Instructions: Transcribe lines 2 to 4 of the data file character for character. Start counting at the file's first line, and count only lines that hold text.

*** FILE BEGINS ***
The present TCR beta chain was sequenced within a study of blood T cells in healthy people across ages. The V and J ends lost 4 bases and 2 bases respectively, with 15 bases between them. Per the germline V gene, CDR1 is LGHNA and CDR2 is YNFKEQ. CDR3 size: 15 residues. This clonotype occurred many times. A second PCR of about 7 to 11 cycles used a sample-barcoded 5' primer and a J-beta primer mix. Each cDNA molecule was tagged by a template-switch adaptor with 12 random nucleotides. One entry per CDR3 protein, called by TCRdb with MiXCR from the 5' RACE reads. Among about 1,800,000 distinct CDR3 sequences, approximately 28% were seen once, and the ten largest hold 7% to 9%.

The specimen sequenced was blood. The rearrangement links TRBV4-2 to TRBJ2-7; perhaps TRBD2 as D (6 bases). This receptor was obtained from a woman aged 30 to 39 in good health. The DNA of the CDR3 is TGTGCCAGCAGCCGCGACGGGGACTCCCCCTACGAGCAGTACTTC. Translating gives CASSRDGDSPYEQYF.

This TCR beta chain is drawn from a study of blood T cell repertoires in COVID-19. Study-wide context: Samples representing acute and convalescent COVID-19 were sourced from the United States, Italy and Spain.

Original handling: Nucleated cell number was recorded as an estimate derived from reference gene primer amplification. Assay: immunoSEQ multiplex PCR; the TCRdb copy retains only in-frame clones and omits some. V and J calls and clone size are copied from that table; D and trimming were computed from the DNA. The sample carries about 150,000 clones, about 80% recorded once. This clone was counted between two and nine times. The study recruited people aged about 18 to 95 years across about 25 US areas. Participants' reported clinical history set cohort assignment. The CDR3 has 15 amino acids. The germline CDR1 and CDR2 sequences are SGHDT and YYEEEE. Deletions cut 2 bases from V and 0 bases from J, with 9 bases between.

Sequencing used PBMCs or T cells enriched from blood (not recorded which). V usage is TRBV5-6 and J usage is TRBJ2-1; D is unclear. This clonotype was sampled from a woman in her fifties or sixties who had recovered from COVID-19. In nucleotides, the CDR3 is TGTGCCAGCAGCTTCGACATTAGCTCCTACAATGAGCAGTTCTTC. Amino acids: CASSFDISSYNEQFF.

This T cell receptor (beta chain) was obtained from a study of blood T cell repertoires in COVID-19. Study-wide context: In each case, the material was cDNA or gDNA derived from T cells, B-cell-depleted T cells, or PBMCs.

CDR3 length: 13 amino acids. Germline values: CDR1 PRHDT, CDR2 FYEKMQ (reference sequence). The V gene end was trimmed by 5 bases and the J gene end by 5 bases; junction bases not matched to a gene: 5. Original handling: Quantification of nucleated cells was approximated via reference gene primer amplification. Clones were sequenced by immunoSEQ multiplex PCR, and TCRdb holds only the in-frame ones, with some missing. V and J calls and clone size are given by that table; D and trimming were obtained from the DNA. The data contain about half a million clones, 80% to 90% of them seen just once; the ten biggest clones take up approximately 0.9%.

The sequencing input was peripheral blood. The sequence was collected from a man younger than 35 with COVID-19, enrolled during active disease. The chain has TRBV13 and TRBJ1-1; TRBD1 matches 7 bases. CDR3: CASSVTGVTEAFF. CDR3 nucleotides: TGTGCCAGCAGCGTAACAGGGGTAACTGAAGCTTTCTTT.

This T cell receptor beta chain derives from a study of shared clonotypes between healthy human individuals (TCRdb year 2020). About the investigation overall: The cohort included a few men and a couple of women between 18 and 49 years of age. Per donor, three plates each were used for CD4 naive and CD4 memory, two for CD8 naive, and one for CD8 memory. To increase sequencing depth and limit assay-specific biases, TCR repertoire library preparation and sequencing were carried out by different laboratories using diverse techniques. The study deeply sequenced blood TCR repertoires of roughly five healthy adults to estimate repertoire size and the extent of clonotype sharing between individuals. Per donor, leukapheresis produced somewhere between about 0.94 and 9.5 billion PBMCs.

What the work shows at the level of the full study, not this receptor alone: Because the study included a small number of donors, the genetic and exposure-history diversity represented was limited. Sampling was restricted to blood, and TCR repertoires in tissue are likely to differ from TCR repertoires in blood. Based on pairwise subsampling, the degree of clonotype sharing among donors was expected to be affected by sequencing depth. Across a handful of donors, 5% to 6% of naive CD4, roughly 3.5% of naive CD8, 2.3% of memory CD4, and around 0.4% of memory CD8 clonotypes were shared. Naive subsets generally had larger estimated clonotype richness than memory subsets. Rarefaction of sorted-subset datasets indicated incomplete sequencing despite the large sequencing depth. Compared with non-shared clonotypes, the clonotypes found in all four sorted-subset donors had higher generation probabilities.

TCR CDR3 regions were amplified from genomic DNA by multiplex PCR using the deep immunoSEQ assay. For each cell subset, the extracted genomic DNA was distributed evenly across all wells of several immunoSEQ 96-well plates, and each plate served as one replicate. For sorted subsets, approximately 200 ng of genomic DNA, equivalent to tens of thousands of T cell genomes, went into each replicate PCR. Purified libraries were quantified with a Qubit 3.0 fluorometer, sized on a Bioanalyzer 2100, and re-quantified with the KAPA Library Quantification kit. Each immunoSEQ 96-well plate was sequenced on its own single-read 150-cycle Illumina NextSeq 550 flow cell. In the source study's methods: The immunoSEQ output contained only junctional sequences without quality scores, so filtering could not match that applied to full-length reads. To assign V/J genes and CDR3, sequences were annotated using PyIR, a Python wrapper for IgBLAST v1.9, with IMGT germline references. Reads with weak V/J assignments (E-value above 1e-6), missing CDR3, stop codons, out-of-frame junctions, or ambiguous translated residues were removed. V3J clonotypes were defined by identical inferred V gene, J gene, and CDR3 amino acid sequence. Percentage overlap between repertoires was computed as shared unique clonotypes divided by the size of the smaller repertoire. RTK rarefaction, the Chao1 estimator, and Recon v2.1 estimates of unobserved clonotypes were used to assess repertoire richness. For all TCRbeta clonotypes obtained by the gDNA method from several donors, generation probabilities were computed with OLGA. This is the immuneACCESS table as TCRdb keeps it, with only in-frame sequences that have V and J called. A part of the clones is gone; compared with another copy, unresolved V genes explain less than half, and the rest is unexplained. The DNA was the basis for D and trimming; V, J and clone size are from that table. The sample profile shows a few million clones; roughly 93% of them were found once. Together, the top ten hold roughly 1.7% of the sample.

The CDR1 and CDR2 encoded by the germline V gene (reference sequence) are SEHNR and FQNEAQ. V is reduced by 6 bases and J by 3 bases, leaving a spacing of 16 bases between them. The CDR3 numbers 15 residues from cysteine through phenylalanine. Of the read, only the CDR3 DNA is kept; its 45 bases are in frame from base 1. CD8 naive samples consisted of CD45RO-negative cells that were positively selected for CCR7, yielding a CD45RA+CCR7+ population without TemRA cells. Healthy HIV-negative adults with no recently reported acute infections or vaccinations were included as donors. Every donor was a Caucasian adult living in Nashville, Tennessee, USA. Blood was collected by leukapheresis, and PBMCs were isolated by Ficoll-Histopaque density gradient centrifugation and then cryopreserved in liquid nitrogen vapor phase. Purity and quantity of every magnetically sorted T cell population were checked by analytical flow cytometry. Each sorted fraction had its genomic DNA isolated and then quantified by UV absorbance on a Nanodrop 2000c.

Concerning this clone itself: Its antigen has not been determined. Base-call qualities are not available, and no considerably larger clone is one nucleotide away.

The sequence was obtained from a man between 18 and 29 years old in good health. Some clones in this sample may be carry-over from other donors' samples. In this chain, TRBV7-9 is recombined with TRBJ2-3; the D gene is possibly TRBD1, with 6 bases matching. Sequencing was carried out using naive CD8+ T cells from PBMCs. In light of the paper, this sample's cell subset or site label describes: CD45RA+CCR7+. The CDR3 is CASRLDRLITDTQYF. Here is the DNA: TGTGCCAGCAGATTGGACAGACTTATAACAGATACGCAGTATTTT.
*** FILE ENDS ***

The specimen sequenced was blood. The rearrangement links TRBV4-2 to TRBJ2-7; perhaps TRBD2 as D (6 bases). This receptor was obtained from a woman aged 30 to 39 in good health. The DNA of the CDR3 is TGTGCCAGCAGCCGCGACGGGGACTCCCCCTACGAGCAGTACTTC. Translating gives CASSRDGDSPYEQYF.

This TCR beta chain is drawn from a study of blood T cell repertoires in COVID-19. Study-wide context: Samples representing acute and convalescent COVID-19 were sourced from the United States, Italy and Spain.

Original handling: Nucleated cell number was recorded as an estimate derived from reference gene primer amplification. Assay: immunoSEQ multiplex PCR; the TCRdb copy retains only in-frame clones and omits some. V and J calls and clone size are copied from that table; D and trimming were computed from the DNA. The sample carries about 150,000 clones, about 80% recorded once. This clone was counted between two and nine times. The study recruited people aged about 18 to 95 years across about 25 US areas. Participants' reported clinical history set cohort assignment. The CDR3 has 15 amino acids. The germline CDR1 and CDR2 sequences are SGHDT and YYEEEE. Deletions cut 2 bases from V and 0 bases from J, with 9 bases between.